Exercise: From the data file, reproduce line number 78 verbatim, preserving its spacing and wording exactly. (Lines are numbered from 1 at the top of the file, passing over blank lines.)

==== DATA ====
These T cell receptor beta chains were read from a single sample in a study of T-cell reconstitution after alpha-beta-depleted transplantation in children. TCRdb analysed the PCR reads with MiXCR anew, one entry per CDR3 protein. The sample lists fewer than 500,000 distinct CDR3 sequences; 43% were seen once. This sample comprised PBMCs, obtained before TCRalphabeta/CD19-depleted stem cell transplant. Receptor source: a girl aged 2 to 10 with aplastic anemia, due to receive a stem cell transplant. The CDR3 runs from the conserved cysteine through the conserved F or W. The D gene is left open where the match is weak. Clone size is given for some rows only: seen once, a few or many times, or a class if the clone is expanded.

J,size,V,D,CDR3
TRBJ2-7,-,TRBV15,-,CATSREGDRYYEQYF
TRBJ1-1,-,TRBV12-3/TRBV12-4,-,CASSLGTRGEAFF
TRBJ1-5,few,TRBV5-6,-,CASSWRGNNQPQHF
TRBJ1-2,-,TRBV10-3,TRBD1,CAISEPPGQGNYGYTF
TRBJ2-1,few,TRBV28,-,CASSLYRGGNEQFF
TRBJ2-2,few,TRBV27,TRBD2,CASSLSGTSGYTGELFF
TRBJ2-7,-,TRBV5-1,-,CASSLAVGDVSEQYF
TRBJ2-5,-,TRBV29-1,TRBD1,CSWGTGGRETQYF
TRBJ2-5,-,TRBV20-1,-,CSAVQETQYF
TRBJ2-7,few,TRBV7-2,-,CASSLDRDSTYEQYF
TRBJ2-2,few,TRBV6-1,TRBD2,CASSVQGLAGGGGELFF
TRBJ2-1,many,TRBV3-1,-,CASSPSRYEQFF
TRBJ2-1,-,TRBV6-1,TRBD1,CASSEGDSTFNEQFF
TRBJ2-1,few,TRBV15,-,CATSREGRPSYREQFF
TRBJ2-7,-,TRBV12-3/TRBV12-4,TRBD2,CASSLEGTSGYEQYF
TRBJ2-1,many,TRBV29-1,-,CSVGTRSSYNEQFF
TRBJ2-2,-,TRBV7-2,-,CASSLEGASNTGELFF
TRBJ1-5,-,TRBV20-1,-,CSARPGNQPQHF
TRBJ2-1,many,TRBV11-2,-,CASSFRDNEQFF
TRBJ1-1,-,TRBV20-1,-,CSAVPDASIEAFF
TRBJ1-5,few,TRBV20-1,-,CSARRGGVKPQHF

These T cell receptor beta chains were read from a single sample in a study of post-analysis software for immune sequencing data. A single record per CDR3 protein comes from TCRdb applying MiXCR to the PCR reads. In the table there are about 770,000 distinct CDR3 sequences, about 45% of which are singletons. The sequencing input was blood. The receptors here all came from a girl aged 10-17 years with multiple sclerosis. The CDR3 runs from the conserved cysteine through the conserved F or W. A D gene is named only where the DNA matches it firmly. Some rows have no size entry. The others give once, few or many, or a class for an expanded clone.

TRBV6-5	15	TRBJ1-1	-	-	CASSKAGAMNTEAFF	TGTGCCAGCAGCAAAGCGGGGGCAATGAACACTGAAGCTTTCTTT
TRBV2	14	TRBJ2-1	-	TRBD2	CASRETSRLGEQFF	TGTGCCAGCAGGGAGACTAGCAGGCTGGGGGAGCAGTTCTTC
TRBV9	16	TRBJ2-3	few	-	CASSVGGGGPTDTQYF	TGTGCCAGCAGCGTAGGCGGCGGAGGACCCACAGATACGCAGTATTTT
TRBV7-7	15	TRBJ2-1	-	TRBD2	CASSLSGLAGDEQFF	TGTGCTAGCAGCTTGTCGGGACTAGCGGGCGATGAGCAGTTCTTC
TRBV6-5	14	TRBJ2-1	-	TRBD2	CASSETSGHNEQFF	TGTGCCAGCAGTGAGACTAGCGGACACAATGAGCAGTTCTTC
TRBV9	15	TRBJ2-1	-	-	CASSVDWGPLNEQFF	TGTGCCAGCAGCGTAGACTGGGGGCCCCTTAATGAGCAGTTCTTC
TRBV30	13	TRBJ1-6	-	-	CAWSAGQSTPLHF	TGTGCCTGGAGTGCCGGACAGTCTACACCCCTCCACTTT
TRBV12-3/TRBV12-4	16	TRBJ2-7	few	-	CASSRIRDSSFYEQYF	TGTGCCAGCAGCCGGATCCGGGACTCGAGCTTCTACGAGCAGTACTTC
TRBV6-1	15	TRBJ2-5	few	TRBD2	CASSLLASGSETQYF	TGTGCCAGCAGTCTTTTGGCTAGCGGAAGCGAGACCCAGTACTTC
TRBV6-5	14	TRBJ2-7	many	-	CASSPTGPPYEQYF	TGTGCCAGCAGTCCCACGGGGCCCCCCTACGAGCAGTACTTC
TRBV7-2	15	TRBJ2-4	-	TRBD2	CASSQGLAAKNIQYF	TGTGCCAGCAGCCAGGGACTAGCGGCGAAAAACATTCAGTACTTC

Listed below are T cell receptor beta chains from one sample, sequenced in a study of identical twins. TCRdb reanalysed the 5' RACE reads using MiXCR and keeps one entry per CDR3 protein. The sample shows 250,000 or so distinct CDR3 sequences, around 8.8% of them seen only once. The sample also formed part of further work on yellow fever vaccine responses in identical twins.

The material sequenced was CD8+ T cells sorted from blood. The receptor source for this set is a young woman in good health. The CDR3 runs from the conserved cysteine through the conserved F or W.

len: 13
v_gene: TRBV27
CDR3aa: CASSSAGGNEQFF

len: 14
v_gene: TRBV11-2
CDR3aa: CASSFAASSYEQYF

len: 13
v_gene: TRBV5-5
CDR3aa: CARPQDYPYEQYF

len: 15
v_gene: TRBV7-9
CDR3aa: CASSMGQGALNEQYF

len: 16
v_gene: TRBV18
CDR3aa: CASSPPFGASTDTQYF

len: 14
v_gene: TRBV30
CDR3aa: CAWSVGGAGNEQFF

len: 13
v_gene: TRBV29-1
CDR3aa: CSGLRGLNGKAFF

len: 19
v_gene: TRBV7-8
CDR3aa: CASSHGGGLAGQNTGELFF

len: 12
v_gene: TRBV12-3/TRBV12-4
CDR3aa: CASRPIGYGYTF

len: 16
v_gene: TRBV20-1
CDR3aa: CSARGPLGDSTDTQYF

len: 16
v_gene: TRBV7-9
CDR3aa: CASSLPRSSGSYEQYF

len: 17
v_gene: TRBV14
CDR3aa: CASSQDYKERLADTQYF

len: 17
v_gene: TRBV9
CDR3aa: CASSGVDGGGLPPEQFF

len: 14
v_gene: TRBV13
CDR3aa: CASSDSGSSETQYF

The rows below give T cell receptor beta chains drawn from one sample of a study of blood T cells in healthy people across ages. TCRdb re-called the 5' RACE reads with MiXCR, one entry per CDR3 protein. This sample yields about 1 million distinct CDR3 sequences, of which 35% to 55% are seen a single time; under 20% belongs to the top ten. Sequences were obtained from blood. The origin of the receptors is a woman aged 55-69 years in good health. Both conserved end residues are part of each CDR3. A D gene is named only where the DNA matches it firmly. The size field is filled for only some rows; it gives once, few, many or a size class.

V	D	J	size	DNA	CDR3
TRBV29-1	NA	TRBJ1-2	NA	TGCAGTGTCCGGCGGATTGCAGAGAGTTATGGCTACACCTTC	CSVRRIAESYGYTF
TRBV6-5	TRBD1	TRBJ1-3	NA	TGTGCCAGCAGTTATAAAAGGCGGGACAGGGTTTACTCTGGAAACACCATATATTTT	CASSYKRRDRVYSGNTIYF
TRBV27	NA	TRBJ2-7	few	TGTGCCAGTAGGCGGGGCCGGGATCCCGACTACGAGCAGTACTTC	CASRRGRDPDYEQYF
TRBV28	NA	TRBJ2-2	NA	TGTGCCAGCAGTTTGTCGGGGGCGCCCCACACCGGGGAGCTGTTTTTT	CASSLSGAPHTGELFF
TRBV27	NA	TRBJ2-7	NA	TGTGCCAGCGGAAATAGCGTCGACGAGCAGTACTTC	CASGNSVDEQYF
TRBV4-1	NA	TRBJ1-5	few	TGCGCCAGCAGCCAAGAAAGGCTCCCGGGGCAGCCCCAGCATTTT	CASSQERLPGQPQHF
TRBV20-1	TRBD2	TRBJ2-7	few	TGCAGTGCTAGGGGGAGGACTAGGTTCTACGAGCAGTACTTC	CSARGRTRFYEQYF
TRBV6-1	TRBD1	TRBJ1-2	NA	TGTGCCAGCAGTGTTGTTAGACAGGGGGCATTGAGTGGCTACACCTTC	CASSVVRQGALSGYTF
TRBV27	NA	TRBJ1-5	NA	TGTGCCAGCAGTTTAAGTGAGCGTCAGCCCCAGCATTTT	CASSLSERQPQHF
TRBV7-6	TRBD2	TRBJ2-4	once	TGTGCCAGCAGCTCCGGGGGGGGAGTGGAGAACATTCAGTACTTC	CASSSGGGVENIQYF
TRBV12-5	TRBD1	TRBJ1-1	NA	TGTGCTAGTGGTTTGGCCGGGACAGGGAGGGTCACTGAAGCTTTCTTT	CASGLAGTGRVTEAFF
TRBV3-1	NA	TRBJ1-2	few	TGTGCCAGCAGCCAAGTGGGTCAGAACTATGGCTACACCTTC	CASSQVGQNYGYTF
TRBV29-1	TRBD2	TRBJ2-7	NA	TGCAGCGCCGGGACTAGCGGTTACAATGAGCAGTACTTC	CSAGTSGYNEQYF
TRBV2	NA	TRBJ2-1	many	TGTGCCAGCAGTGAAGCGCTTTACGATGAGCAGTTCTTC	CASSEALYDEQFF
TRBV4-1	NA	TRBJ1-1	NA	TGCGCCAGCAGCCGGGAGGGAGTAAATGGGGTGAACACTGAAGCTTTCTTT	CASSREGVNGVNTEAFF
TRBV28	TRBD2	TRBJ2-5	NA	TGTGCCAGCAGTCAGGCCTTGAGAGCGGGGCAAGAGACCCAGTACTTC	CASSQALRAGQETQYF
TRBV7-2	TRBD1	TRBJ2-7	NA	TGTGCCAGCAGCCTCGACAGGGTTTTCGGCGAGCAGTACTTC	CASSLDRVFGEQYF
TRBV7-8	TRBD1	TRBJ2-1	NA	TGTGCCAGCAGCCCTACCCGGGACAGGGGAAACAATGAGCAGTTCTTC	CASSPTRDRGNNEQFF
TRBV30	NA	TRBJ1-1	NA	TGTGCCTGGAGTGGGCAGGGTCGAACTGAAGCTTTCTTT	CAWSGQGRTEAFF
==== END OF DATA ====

v_gene: TRBV13